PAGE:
Williams skipped the speed and agility drills at the scouting combine due to a knee issue, but ran a 4.92 40 at Alabama's pro day. He proved to be agile in the short shuttle and three-cone drill, rounding out all the signs of his athletic potential. We've seen many underdeveloped athletic freaks come into the NFL in recent years, especially on the defensive line, and between Williams, Ezekiel Ansah, and Margus Hunt, this is a banner year for them. But Williams may be the easiest of this year's crop to project to the next level because his raw skills are easily superimposed onto potential football greatness.
Pros: Benches 600 pounds in the weight room and that upper-body strength transfers to the field. Incredible leverage player who frequently takes on double teams as a nose shade defensive tackle, or straight over center, and rarely gets stood up or rocked back. Will push back blockers who outweigh him by 20 and 30 pounds, and will occasionally throw a blocker out of the way. Comes off the snap low and angry and loves to mix it up. Disengages from blocks quickly and gets on the move to tackle ballcarriers. Gums up gaps of one and two blockers, allowing others to flow through and make plays. Equally effective as a three-tech tackle shading outside the guard, especially on run plays.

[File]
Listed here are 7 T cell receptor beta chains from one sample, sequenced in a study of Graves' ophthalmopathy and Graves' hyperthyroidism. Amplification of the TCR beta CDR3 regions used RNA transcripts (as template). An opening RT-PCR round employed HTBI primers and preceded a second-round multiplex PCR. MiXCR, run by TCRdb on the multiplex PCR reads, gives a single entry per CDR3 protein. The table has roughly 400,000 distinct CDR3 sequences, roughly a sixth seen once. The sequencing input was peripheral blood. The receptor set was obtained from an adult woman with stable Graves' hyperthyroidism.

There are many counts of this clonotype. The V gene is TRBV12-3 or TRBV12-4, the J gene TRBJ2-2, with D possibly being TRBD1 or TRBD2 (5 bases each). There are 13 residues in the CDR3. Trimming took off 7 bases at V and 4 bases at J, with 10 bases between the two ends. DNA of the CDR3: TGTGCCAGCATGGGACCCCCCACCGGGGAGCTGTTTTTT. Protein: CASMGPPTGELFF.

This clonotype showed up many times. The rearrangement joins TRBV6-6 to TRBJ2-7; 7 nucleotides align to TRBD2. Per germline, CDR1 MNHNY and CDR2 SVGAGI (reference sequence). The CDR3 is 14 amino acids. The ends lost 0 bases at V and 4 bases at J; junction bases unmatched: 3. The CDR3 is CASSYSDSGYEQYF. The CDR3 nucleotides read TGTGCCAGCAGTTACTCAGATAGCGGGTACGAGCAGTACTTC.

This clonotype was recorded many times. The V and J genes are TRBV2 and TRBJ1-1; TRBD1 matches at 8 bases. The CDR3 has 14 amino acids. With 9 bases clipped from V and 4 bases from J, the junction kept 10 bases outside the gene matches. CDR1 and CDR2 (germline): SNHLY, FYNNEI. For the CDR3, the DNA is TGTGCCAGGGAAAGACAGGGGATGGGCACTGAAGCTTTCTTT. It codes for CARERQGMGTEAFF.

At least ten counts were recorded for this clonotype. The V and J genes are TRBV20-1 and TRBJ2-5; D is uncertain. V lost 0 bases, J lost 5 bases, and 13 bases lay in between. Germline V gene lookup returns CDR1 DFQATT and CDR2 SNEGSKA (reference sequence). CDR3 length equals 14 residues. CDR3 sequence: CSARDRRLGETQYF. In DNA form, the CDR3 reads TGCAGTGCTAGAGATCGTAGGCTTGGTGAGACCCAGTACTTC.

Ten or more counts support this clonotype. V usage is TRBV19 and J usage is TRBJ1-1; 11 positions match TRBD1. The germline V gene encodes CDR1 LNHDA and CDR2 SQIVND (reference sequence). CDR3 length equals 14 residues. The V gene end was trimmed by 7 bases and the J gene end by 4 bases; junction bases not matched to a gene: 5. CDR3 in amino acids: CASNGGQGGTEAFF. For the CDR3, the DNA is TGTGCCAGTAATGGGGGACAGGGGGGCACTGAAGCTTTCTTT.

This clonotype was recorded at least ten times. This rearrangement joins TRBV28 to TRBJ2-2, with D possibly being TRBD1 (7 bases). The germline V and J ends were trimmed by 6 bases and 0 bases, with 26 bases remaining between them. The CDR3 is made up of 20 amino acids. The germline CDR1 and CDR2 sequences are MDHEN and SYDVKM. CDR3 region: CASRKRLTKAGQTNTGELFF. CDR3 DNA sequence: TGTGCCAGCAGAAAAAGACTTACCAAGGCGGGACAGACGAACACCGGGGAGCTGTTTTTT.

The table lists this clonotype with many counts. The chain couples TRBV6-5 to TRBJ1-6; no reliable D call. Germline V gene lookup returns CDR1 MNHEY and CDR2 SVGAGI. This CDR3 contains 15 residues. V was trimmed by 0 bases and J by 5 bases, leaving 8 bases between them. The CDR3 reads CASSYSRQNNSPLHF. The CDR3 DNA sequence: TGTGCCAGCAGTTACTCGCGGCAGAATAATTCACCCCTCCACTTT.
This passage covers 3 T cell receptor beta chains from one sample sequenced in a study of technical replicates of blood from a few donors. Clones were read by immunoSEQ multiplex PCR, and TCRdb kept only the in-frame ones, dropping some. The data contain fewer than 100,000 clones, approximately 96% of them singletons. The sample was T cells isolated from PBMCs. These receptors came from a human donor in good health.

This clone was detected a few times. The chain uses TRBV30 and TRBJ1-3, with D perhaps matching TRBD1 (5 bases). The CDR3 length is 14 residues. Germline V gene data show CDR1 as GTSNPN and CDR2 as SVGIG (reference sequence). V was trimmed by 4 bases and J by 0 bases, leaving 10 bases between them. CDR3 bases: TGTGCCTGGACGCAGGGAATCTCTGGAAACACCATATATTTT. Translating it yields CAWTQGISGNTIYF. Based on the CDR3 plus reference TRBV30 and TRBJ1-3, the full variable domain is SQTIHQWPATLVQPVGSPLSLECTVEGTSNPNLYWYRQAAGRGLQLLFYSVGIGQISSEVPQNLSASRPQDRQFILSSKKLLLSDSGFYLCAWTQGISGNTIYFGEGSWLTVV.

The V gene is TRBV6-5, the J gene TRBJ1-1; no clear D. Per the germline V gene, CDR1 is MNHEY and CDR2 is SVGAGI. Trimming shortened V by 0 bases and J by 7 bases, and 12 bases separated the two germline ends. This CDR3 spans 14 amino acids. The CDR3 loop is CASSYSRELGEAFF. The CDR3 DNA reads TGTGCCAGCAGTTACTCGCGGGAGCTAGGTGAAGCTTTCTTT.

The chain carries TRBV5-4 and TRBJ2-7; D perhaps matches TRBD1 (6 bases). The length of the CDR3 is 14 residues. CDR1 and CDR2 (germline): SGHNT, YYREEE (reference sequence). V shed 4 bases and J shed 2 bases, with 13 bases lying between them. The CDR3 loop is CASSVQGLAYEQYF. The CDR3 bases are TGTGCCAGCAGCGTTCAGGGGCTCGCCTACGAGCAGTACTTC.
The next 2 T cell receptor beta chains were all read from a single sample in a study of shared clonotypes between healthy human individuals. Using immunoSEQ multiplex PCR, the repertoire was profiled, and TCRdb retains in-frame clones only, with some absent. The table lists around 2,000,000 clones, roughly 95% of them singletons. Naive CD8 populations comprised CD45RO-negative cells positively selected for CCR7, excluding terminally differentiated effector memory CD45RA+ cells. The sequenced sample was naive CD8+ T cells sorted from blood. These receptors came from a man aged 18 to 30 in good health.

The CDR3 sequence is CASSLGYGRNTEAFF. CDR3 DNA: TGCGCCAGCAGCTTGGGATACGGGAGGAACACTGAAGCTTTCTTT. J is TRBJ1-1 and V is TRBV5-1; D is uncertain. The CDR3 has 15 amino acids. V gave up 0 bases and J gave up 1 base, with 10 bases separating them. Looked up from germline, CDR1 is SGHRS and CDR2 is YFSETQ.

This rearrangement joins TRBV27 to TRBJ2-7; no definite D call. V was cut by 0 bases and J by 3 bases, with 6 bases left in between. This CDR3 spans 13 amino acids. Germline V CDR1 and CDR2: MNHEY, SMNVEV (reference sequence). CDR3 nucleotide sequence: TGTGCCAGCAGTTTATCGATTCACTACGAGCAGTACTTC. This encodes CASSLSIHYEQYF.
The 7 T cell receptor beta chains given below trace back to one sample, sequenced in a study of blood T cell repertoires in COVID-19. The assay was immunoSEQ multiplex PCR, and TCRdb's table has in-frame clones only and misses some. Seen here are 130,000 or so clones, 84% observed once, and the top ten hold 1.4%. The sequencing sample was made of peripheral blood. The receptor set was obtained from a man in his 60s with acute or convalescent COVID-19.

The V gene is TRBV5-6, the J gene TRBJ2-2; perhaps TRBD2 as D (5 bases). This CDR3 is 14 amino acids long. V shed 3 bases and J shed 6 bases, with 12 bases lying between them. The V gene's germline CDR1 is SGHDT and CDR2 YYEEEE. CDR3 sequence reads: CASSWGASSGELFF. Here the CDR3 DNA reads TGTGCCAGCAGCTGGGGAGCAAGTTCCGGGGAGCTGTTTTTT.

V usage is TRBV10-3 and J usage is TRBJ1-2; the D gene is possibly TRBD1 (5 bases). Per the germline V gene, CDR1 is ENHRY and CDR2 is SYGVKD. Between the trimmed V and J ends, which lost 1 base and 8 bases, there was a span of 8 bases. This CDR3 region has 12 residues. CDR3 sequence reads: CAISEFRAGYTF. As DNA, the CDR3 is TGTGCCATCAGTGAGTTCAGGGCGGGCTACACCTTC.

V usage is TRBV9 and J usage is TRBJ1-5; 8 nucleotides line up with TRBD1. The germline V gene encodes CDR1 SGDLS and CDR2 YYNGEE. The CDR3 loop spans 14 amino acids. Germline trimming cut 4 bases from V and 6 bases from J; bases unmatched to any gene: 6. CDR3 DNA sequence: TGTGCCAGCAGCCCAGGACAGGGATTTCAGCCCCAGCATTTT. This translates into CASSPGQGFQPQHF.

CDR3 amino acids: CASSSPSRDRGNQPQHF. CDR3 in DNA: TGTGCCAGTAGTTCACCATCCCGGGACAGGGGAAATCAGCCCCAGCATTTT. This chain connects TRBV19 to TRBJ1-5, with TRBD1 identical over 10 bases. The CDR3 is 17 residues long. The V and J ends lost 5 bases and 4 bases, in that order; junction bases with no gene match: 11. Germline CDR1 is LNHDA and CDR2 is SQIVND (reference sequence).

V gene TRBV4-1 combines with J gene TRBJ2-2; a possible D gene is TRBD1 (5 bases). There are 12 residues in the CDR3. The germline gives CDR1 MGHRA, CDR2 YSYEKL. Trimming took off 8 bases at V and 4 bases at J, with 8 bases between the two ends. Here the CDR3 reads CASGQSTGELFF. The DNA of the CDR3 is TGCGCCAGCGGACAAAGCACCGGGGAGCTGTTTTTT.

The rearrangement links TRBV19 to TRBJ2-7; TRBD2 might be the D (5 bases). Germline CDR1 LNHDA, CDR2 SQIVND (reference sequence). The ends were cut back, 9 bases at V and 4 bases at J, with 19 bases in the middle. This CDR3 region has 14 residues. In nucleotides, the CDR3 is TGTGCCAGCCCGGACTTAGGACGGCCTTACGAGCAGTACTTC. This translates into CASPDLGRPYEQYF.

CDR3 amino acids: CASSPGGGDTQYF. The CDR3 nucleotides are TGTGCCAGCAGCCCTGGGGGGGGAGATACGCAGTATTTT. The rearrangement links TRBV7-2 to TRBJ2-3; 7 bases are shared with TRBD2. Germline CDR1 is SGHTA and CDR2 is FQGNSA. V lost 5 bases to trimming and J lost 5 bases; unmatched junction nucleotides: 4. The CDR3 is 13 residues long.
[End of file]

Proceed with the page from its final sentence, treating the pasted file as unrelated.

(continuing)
Cons: Needs more development with his hand movement -- tends to go with a straight bull rush, which is effective, but he loses traction when he gets his hands outside the shoulder pads. And when he comes off the ball too high, he doesn't have the technique to make up for the resulting loss in leverage. Would be devastating with evolved rip and swim moves. Could use more lateral strength, as he tends to get walled off to the side by bigger players. Not specifically big and wide enough to kill run plays on goal-line stands -- needs to function in a more versatile and agile front if he's to play a lot of nose tackle.